“It is a way to honor their hardships and struggles, while embracing gratitude that they are still here to do great things with their amazing gift,” she said. “I feel honored to share this experience with my patients and their families this year – it is an opportunity for us to celebrate the gift of life and remember those donors that made this possible for them.”

61516Butterflyroom640On May 25, Texas Children’s Newborn Center welcomed more than 120 guests to celebrate and bless its newest room – The Butterfly Room – where neonatal intensive care unit (NICU) families can privately say goodbye to their loved ones.

The Butterfly Room is aptly named to represent the patients’ transition from life to death. The conception of this room began 15 months prior to opening and was spearheaded by  a special NICU nurse, Aimee Renaudin, who wanted peace and private care for the grieving parents of her patients.

“This room was inspired by the families I met in the NICU at Texas Children’s who had lost their babies,” Renaudin said. “Their stories, courage and strength were the motivating factor in creating The Butterfly Room. I am honored to know each one of them and consider it the biggest privilege to have taken care of their precious babies. My prayer is that this room will provide a tranquil home-like atmosphere, away from the busyness of the NICU,  a place of comfort and peace for families to say goodbye.”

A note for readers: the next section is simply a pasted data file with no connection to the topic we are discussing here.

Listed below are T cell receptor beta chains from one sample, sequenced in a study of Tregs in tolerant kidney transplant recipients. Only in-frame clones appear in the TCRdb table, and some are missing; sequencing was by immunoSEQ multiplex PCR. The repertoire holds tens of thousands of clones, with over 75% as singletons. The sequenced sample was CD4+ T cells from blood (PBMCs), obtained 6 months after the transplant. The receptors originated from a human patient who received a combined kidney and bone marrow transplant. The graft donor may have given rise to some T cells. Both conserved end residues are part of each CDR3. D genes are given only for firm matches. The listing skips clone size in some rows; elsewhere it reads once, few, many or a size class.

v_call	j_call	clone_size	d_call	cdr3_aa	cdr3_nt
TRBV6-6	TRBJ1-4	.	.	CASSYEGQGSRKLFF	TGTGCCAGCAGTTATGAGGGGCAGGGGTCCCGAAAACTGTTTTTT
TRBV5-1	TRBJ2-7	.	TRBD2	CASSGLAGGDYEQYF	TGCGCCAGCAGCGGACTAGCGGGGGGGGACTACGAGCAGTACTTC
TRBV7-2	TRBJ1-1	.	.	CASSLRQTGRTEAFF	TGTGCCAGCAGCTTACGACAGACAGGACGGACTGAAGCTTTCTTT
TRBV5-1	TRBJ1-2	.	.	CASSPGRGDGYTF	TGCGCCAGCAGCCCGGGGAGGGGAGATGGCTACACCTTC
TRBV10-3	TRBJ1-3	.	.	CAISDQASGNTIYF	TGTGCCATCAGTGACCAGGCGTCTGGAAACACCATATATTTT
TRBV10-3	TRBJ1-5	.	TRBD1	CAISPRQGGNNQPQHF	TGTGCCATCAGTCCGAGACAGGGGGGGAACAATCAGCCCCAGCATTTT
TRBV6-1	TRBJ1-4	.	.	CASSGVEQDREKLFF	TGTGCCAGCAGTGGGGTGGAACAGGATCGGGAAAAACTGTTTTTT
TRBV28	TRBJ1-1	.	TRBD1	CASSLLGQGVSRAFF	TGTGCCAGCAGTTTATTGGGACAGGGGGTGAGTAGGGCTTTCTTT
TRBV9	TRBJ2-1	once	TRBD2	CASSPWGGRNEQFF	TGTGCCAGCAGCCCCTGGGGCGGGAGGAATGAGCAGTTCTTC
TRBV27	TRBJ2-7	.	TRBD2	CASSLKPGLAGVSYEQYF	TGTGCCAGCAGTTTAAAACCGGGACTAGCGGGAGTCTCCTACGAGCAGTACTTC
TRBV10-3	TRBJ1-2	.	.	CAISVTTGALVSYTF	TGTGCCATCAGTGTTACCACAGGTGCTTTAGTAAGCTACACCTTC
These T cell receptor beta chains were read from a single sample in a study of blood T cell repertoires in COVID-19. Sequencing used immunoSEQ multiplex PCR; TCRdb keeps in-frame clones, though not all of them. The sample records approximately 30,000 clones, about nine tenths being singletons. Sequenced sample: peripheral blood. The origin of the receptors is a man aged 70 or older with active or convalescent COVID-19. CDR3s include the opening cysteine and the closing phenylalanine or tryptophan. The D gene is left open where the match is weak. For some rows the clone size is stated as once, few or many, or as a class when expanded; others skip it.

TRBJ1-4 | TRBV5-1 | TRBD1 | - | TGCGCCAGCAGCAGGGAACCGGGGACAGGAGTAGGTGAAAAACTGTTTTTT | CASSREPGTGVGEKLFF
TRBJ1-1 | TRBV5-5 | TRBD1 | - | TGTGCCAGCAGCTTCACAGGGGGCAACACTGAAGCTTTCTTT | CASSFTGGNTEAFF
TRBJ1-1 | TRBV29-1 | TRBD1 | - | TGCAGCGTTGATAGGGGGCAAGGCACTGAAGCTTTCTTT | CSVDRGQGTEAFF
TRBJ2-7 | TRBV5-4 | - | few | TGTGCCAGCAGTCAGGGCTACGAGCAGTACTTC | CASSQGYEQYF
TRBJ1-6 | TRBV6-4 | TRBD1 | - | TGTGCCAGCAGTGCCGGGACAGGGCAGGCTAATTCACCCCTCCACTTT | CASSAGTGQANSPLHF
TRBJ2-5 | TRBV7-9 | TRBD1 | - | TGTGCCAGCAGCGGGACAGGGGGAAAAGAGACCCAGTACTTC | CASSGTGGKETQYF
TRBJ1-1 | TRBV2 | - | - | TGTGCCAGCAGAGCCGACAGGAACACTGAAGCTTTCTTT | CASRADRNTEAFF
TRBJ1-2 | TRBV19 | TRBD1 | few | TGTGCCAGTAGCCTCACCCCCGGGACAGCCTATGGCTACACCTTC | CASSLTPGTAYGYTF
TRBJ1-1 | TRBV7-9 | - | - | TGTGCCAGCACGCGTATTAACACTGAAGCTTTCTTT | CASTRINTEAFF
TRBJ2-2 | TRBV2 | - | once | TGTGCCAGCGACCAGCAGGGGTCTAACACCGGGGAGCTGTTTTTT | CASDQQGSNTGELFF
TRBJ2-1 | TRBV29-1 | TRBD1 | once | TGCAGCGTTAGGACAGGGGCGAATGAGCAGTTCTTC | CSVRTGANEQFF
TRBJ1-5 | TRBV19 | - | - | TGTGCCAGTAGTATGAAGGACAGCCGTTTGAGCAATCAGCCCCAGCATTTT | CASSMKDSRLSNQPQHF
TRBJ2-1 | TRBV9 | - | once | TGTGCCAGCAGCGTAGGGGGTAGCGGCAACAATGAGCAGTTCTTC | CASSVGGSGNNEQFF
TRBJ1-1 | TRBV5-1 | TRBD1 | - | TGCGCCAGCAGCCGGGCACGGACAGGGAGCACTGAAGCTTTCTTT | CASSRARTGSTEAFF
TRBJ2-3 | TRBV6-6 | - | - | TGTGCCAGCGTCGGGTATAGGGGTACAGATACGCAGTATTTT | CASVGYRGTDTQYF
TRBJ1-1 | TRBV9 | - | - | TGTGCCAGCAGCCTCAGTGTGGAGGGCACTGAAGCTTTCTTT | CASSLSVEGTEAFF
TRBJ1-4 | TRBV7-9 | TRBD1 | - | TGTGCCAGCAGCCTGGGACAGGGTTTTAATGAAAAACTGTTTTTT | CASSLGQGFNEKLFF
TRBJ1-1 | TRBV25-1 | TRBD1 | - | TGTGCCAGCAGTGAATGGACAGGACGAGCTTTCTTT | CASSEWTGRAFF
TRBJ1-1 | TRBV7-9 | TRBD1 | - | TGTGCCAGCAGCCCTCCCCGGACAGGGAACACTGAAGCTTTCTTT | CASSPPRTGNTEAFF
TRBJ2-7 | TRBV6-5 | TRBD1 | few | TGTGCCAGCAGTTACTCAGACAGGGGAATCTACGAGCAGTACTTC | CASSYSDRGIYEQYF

The celebration, held at Texas Children’s Pavilion for Women, was filled with Renaudin’s friends and family, including her partners in the project, Genie Renaudin (her mother) and Kristen and Adam Wheeless, as well as families who had lost a child at the Newborn Center and saw a need for this type of room.

Thanks to the generous donations from 249 donors, more than $60,000 was raised to support this project and provide comfort for grieving NICU families.

Speakers at the dedication ceremony included Renaudin, Chief of Neonatology Dr. Gotham Suresh, NICU Nursing Director Heather Cherry, NICU Vice President Judy Swanson and Texas Children’s chaplain Kirstin Springmeyer who presided over the blessing of The Butterfly Room.

102317Zoghbi175On May 31, The Shaw Prize Foundation in Hong Kong awarded the 2016 Shaw Prize in Life Science and Medicine to pioneering neuroscientist Dr. Huda Y. Zoghbi, director of the Jan and Dan Duncan Neurological Research Institute at Texas Children’s Hospital, Howard Hughes Medical Institute investigator, and Ralph D. Feigin Professor at Baylor College of Medicine.